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Monday, 23 January 2017 11:15

Article in the daily “Kathimerini”, January 15, 2017, by Yiota Myrtsioti: A six storey circular building made of metal and glass will rise to the historic place where the end of the 55,000 Greek Jews of Thessaloniki started; the memorial building will change the skyline of the city's western entrance and the map of Europe Holocaust memorials and museums. After seven decades, the city of Thessaloniki restores the memory, recognizes its mistakes, opens its archives, studies, but above all apologizes for a piece of history that the city buried with its silence and under the foundations of the university campus. The city’s mayor, Yiannis Boutaris, has restored this oblivion three years ago in front of the monument erected in a corner of the university campus to remind that this was the place where the Sephardic Jews of the big community of Salonica were honoring their dead for 500 years. Yannis Boutaris, in his speech delivered at the moment, spoke of the undue delay of the city to break the silence and to begin to mention the gloomy moments of its history. It was one of the slow but steady steps toward the target he had set since he became mayor: that the institution he represents becomes an institution of memory with continuity in time. The culmination of this effort is the establishment of the Museum and Educational Center on the Holocaust in the area of the Old Railway Station, where the Jews of Thessaloniki started their final trip.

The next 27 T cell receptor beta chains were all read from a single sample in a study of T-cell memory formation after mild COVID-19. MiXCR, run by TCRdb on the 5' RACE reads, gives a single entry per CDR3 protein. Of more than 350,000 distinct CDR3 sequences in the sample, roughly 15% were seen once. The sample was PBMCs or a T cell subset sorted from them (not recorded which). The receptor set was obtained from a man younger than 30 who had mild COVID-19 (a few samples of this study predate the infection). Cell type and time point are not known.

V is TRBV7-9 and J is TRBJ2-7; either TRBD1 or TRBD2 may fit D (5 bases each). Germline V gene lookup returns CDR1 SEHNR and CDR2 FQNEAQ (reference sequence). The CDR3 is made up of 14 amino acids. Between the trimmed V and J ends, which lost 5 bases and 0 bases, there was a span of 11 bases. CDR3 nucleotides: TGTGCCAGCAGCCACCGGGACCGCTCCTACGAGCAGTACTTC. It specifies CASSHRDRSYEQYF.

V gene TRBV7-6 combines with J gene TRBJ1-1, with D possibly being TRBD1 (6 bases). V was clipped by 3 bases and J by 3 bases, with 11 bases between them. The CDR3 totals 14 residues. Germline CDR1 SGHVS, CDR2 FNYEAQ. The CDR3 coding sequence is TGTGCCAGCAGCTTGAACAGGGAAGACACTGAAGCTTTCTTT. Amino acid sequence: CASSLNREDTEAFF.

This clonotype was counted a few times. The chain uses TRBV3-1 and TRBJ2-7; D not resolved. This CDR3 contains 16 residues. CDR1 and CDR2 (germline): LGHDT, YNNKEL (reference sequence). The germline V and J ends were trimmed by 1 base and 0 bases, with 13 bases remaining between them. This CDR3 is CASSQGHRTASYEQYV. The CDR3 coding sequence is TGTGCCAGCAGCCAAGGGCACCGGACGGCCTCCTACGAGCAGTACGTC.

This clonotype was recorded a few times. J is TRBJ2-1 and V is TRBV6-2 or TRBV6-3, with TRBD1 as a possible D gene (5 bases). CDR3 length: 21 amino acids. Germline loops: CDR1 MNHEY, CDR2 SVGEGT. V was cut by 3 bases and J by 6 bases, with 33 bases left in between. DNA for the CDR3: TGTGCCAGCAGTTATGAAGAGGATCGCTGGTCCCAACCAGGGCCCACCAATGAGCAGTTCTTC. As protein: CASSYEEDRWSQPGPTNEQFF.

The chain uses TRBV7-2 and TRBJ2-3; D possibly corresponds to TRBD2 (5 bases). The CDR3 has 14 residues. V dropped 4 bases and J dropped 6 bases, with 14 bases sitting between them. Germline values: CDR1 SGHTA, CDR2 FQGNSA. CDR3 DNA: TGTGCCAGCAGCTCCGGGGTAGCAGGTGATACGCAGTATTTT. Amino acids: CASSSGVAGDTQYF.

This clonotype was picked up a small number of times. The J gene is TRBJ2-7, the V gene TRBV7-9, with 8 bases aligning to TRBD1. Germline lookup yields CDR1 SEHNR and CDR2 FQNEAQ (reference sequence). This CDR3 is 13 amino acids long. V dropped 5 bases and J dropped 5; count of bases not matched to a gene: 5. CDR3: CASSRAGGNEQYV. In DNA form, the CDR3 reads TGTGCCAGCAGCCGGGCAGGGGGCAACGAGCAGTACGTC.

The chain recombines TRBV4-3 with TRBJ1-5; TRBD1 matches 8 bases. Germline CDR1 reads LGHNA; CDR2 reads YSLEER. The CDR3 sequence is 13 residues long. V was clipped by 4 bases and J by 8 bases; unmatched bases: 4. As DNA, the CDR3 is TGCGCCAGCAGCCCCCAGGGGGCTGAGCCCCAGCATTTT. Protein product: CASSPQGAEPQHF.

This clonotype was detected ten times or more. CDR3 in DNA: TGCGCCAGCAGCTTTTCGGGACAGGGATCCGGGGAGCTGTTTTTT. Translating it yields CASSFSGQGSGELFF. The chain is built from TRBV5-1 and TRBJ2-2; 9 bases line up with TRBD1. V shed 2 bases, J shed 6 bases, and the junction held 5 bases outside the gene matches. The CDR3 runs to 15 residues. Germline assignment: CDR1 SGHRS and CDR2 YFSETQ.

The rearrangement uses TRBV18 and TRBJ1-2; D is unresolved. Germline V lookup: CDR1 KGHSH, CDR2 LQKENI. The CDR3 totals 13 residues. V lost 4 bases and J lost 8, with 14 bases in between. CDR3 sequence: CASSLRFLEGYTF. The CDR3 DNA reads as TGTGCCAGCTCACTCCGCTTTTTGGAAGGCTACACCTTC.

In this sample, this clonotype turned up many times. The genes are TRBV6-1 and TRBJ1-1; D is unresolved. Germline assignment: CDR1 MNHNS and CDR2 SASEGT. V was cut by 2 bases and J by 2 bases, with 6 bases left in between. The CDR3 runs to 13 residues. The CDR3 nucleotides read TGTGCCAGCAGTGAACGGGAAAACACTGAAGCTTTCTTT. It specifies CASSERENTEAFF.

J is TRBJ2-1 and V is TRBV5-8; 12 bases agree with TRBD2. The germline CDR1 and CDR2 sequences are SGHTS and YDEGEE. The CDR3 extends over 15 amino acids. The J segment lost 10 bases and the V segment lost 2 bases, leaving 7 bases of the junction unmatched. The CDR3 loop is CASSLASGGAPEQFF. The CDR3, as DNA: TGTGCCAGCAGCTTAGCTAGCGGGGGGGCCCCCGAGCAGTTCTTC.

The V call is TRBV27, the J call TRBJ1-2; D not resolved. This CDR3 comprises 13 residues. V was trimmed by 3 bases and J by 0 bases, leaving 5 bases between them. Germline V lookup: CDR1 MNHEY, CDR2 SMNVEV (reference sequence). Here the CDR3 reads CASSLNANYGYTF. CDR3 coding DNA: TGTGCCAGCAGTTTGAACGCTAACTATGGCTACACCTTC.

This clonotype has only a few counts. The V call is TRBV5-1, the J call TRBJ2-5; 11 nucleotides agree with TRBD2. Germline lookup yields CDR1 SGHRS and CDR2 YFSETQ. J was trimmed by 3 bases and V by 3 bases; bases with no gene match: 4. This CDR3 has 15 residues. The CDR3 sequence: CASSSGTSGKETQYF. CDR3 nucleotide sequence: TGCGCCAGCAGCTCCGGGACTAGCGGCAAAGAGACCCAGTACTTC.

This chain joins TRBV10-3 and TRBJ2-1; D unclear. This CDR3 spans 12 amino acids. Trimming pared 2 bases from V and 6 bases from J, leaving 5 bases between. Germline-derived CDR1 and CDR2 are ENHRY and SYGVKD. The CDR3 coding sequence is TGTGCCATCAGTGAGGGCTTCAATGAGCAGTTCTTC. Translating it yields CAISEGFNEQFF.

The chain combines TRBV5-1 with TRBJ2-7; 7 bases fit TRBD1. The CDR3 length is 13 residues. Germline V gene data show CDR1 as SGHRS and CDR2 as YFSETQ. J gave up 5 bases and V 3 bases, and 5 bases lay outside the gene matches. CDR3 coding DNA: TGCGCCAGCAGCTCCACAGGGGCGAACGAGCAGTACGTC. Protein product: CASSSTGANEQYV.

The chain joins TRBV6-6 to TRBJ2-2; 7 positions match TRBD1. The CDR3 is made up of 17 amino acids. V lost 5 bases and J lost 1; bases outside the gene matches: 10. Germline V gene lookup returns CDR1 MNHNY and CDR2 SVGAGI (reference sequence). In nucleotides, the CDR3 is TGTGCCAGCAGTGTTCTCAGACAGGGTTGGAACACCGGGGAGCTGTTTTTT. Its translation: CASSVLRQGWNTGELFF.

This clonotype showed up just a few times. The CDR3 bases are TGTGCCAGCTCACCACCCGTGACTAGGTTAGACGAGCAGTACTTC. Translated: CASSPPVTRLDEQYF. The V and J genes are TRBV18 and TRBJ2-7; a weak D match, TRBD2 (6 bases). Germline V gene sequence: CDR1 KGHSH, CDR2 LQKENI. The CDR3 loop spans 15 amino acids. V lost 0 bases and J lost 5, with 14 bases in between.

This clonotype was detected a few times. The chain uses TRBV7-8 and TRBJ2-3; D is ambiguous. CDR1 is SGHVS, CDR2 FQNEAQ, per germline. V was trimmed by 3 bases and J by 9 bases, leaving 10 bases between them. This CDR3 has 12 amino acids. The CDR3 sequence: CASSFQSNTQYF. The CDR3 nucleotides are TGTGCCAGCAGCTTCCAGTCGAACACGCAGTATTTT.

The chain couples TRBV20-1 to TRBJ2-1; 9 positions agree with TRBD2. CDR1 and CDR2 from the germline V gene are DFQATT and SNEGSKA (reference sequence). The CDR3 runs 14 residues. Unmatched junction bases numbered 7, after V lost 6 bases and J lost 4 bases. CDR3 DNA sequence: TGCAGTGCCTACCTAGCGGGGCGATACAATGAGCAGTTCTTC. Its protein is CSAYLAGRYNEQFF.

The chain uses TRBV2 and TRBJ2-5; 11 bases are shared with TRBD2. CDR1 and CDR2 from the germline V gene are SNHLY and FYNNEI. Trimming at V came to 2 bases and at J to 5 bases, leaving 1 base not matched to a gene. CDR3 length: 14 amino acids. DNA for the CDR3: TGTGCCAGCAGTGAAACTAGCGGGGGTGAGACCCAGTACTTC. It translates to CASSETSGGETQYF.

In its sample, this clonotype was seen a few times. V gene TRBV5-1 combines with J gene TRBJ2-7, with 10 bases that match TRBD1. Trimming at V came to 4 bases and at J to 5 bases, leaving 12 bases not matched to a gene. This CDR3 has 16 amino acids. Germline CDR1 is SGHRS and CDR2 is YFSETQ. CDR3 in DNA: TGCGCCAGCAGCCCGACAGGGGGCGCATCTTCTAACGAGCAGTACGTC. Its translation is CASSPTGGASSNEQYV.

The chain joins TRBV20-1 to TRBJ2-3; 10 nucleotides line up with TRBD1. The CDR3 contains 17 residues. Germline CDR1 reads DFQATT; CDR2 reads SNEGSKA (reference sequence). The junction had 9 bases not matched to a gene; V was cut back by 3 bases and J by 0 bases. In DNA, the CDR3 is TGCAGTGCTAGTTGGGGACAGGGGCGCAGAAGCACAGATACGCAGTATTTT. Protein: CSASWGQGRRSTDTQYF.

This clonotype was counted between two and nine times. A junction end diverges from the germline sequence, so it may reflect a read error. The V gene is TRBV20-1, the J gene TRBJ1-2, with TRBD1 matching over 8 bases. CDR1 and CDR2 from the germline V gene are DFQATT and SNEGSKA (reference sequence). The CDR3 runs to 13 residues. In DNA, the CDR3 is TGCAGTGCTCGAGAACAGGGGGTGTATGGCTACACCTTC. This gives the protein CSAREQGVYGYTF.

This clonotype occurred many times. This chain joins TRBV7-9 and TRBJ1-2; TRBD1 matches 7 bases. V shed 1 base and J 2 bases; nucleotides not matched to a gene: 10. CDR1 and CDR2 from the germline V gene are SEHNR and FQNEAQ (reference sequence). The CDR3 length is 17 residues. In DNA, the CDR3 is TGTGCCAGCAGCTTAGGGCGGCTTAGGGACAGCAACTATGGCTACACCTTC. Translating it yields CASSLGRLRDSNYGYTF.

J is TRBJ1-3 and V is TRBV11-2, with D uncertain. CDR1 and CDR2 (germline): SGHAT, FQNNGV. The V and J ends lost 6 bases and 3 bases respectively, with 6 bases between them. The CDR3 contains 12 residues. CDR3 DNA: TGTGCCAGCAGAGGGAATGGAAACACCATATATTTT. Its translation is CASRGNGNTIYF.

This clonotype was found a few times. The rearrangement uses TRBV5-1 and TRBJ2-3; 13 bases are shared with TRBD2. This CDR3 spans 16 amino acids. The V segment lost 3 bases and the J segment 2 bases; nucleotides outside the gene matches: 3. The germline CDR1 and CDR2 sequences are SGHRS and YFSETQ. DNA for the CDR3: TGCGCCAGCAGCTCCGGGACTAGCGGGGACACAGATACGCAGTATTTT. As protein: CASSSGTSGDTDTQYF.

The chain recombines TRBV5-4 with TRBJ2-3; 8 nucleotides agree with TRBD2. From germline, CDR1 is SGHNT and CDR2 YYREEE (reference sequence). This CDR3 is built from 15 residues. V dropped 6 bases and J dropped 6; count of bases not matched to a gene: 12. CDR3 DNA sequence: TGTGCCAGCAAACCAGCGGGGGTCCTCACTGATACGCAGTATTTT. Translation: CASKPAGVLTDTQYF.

This was an idea of the president of the Jewish Community of Thessaloniki, David Saltiel. The mayor adopted this idea and, in order to promote it, he used its contacts around the world. The Municipality and the Jewish Community of Thessaloniki worked together, methodically, without fanfare, to implement this idea and now, almost three years later, with funding guaranteed, they are setting the project’s timelines.


A six-storey circular building made of metal and glass, about 7,000 sq.m., will rise over the next three years in a symbolic place from, where the death trains departed deporting the 55,000 Greek Jews of Thessaloniki to the extermination camps in Central Europe, bringing an end to a multicultural, multireligious and prosperous city. The foundation stone of the Museum of the Holocaust will be laid at the end of 2017 in a 5 acres area donated by GAIAOSE SA, and lays in a green area of about 15 acres. And if all goes well, by the end of 2019, Thessaloniki will inaugurate a museum that, as it has been noted, will change the map of Holocaust memorials and museums of Europe.

The funding